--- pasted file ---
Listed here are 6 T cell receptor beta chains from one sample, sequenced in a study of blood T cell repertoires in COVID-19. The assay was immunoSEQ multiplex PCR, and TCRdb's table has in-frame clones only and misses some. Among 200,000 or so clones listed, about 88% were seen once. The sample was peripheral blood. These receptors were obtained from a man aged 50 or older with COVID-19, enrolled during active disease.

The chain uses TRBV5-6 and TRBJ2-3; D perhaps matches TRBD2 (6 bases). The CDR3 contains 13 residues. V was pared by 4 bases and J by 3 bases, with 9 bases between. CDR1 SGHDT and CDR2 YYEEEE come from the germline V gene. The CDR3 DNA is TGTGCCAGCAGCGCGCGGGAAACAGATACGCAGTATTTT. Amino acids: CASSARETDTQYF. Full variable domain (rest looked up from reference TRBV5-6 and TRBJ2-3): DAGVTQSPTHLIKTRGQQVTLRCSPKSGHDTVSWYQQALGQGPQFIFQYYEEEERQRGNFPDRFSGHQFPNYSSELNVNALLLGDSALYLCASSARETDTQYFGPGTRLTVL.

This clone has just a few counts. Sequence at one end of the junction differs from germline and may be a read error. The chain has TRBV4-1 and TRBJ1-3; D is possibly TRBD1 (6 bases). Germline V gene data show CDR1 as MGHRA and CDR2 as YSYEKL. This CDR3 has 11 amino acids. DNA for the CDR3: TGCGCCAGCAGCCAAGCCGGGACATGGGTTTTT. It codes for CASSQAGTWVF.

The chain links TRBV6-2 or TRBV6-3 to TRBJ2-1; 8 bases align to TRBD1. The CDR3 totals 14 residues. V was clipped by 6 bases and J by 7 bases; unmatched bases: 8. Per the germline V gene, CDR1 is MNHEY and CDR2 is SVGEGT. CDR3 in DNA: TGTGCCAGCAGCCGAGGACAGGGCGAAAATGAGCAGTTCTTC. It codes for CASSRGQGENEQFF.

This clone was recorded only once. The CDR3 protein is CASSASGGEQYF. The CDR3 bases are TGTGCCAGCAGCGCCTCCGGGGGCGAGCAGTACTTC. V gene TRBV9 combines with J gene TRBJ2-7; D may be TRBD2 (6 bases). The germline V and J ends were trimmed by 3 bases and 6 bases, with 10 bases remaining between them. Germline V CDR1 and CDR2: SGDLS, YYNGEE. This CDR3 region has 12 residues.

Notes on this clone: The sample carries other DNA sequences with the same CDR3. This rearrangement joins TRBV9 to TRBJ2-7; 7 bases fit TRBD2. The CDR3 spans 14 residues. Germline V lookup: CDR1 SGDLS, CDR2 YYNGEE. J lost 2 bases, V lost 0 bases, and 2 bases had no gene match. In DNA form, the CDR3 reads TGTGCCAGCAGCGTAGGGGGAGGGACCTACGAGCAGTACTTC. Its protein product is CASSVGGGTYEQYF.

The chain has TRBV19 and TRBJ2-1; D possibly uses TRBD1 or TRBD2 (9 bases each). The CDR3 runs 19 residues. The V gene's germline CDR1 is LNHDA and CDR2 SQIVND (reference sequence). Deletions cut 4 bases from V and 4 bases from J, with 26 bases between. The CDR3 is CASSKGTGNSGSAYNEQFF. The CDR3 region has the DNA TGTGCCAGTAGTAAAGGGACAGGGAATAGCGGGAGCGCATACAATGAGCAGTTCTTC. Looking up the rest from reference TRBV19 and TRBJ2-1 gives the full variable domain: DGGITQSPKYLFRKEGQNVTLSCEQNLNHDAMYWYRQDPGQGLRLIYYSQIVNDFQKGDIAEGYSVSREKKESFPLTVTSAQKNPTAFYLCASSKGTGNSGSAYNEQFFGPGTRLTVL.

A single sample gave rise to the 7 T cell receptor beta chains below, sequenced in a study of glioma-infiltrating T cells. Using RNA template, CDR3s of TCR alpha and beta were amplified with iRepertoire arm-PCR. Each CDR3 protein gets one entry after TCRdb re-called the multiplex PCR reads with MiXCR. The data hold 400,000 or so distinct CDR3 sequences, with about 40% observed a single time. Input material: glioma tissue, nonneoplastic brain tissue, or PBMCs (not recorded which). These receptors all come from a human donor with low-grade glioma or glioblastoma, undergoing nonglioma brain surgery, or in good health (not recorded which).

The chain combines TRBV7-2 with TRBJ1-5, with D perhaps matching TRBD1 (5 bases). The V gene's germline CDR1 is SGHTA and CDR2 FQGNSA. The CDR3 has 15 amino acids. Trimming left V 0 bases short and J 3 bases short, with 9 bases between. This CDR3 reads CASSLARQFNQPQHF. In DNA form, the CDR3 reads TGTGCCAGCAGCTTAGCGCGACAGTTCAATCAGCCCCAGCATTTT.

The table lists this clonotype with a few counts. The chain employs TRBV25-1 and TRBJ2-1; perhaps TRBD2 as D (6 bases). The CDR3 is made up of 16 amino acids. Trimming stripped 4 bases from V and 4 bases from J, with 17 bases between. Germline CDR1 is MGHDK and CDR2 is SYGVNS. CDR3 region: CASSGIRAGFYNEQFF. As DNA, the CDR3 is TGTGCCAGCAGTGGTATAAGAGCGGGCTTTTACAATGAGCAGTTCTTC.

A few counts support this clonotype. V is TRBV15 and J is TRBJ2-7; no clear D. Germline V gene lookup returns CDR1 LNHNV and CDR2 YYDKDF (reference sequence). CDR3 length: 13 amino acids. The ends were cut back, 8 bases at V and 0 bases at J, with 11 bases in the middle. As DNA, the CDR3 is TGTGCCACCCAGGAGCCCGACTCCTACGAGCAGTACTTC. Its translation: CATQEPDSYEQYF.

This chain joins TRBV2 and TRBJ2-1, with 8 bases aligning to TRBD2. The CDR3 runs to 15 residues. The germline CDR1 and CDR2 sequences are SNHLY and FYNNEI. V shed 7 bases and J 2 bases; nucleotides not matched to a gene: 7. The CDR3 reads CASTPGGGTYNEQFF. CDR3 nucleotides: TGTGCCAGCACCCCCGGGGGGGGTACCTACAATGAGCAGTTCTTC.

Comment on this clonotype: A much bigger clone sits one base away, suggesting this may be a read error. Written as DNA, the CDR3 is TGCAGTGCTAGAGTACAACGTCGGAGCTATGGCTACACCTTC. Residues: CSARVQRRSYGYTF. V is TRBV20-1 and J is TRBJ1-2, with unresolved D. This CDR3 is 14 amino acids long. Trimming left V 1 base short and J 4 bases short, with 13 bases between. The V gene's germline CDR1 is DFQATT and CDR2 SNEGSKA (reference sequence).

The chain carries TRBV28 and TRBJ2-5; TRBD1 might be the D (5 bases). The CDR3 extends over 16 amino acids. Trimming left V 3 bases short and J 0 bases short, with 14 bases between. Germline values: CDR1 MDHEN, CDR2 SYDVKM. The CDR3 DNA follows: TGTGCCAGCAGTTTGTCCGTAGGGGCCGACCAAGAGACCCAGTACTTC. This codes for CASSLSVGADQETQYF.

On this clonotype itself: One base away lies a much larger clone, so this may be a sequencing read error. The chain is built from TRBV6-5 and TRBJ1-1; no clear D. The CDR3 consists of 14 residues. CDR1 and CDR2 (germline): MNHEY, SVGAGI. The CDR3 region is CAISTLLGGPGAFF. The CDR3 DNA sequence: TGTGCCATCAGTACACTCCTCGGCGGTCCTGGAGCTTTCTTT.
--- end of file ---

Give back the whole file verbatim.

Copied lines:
Listed here are 6 T cell receptor beta chains from one sample, sequenced in a study of blood T cell repertoires in COVID-19. The assay was immunoSEQ multiplex PCR, and TCRdb's table has in-frame clones only and misses some. Among 200,000 or so clones listed, about 88% were seen once. The sample was peripheral blood. These receptors were obtained from a man aged 50 or older with COVID-19, enrolled during active disease.

The chain uses TRBV5-6 and TRBJ2-3; D perhaps matches TRBD2 (6 bases). The CDR3 contains 13 residues. V was pared by 4 bases and J by 3 bases, with 9 bases between. CDR1 SGHDT and CDR2 YYEEEE come from the germline V gene. The CDR3 DNA is TGTGCCAGCAGCGCGCGGGAAACAGATACGCAGTATTTT. Amino acids: CASSARETDTQYF. Full variable domain (rest looked up from reference TRBV5-6 and TRBJ2-3): DAGVTQSPTHLIKTRGQQVTLRCSPKSGHDTVSWYQQALGQGPQFIFQYYEEEERQRGNFPDRFSGHQFPNYSSELNVNALLLGDSALYLCASSARETDTQYFGPGTRLTVL.

This clone has just a few counts. Sequence at one end of the junction differs from germline and may be a read error. The chain has TRBV4-1 and TRBJ1-3; D is possibly TRBD1 (6 bases). Germline V gene data show CDR1 as MGHRA and CDR2 as YSYEKL. This CDR3 has 11 amino acids. DNA for the CDR3: TGCGCCAGCAGCCAAGCCGGGACATGGGTTTTT. It codes for CASSQAGTWVF.

The chain links TRBV6-2 or TRBV6-3 to TRBJ2-1; 8 bases align to TRBD1. The CDR3 totals 14 residues. V was clipped by 6 bases and J by 7 bases; unmatched bases: 8. Per the germline V gene, CDR1 is MNHEY and CDR2 is SVGEGT. CDR3 in DNA: TGTGCCAGCAGCCGAGGACAGGGCGAAAATGAGCAGTTCTTC. It codes for CASSRGQGENEQFF.

This clone was recorded only once. The CDR3 protein is CASSASGGEQYF. The CDR3 bases are TGTGCCAGCAGCGCCTCCGGGGGCGAGCAGTACTTC. V gene TRBV9 combines with J gene TRBJ2-7; D may be TRBD2 (6 bases). The germline V and J ends were trimmed by 3 bases and 6 bases, with 10 bases remaining between them. Germline V CDR1 and CDR2: SGDLS, YYNGEE. This CDR3 region has 12 residues.

Notes on this clone: The sample carries other DNA sequences with the same CDR3. This rearrangement joins TRBV9 to TRBJ2-7; 7 bases fit TRBD2. The CDR3 spans 14 residues. Germline V lookup: CDR1 SGDLS, CDR2 YYNGEE. J lost 2 bases, V lost 0 bases, and 2 bases had no gene match. In DNA form, the CDR3 reads TGTGCCAGCAGCGTAGGGGGAGGGACCTACGAGCAGTACTTC. Its protein product is CASSVGGGTYEQYF.

The chain has TRBV19 and TRBJ2-1; D possibly uses TRBD1 or TRBD2 (9 bases each). The CDR3 runs 19 residues. The V gene's germline CDR1 is LNHDA and CDR2 SQIVND (reference sequence). Deletions cut 4 bases from V and 4 bases from J, with 26 bases between. The CDR3 is CASSKGTGNSGSAYNEQFF. The CDR3 region has the DNA TGTGCCAGTAGTAAAGGGACAGGGAATAGCGGGAGCGCATACAATGAGCAGTTCTTC. Looking up the rest from reference TRBV19 and TRBJ2-1 gives the full variable domain: DGGITQSPKYLFRKEGQNVTLSCEQNLNHDAMYWYRQDPGQGLRLIYYSQIVNDFQKGDIAEGYSVSREKKESFPLTVTSAQKNPTAFYLCASSKGTGNSGSAYNEQFFGPGTRLTVL.

A single sample gave rise to the 7 T cell receptor beta chains below, sequenced in a study of glioma-infiltrating T cells. Using RNA template, CDR3s of TCR alpha and beta were amplified with iRepertoire arm-PCR. Each CDR3 protein gets one entry after TCRdb re-called the multiplex PCR reads with MiXCR. The data hold 400,000 or so distinct CDR3 sequences, with about 40% observed a single time. Input material: glioma tissue, nonneoplastic brain tissue, or PBMCs (not recorded which). These receptors all come from a human donor with low-grade glioma or glioblastoma, undergoing nonglioma brain surgery, or in good health (not recorded which).

The chain combines TRBV7-2 with TRBJ1-5, with D perhaps matching TRBD1 (5 bases). The V gene's germline CDR1 is SGHTA and CDR2 FQGNSA. The CDR3 has 15 amino acids. Trimming left V 0 bases short and J 3 bases short, with 9 bases between. This CDR3 reads CASSLARQFNQPQHF. In DNA form, the CDR3 reads TGTGCCAGCAGCTTAGCGCGACAGTTCAATCAGCCCCAGCATTTT.

The table lists this clonotype with a few counts. The chain employs TRBV25-1 and TRBJ2-1; perhaps TRBD2 as D (6 bases). The CDR3 is made up of 16 amino acids. Trimming stripped 4 bases from V and 4 bases from J, with 17 bases between. Germline CDR1 is MGHDK and CDR2 is SYGVNS. CDR3 region: CASSGIRAGFYNEQFF. As DNA, the CDR3 is TGTGCCAGCAGTGGTATAAGAGCGGGCTTTTACAATGAGCAGTTCTTC.

A few counts support this clonotype. V is TRBV15 and J is TRBJ2-7; no clear D. Germline V gene lookup returns CDR1 LNHNV and CDR2 YYDKDF (reference sequence). CDR3 length: 13 amino acids. The ends were cut back, 8 bases at V and 0 bases at J, with 11 bases in the middle. As DNA, the CDR3 is TGTGCCACCCAGGAGCCCGACTCCTACGAGCAGTACTTC. Its translation: CATQEPDSYEQYF.

This chain joins TRBV2 and TRBJ2-1, with 8 bases aligning to TRBD2. The CDR3 runs to 15 residues. The germline CDR1 and CDR2 sequences are SNHLY and FYNNEI. V shed 7 bases and J 2 bases; nucleotides not matched to a gene: 7. The CDR3 reads CASTPGGGTYNEQFF. CDR3 nucleotides: TGTGCCAGCACCCCCGGGGGGGGTACCTACAATGAGCAGTTCTTC.

Comment on this clonotype: A much bigger clone sits one base away, suggesting this may be a read error. Written as DNA, the CDR3 is TGCAGTGCTAGAGTACAACGTCGGAGCTATGGCTACACCTTC. Residues: CSARVQRRSYGYTF. V is TRBV20-1 and J is TRBJ1-2, with unresolved D. This CDR3 is 14 amino acids long. Trimming left V 1 base short and J 4 bases short, with 13 bases between. The V gene's germline CDR1 is DFQATT and CDR2 SNEGSKA (reference sequence).

The chain carries TRBV28 and TRBJ2-5; TRBD1 might be the D (5 bases). The CDR3 extends over 16 amino acids. Trimming left V 3 bases short and J 0 bases short, with 14 bases between. Germline values: CDR1 MDHEN, CDR2 SYDVKM. The CDR3 DNA follows: TGTGCCAGCAGTTTGTCCGTAGGGGCCGACCAAGAGACCCAGTACTTC. This codes for CASSLSVGADQETQYF.

On this clonotype itself: One base away lies a much larger clone, so this may be a sequencing read error. The chain is built from TRBV6-5 and TRBJ1-1; no clear D. The CDR3 consists of 14 residues. CDR1 and CDR2 (germline): MNHEY, SVGAGI. The CDR3 region is CAISTLLGGPGAFF. The CDR3 DNA sequence: TGTGCCATCAGTACACTCCTCGGCGGTCCTGGAGCTTTCTTT.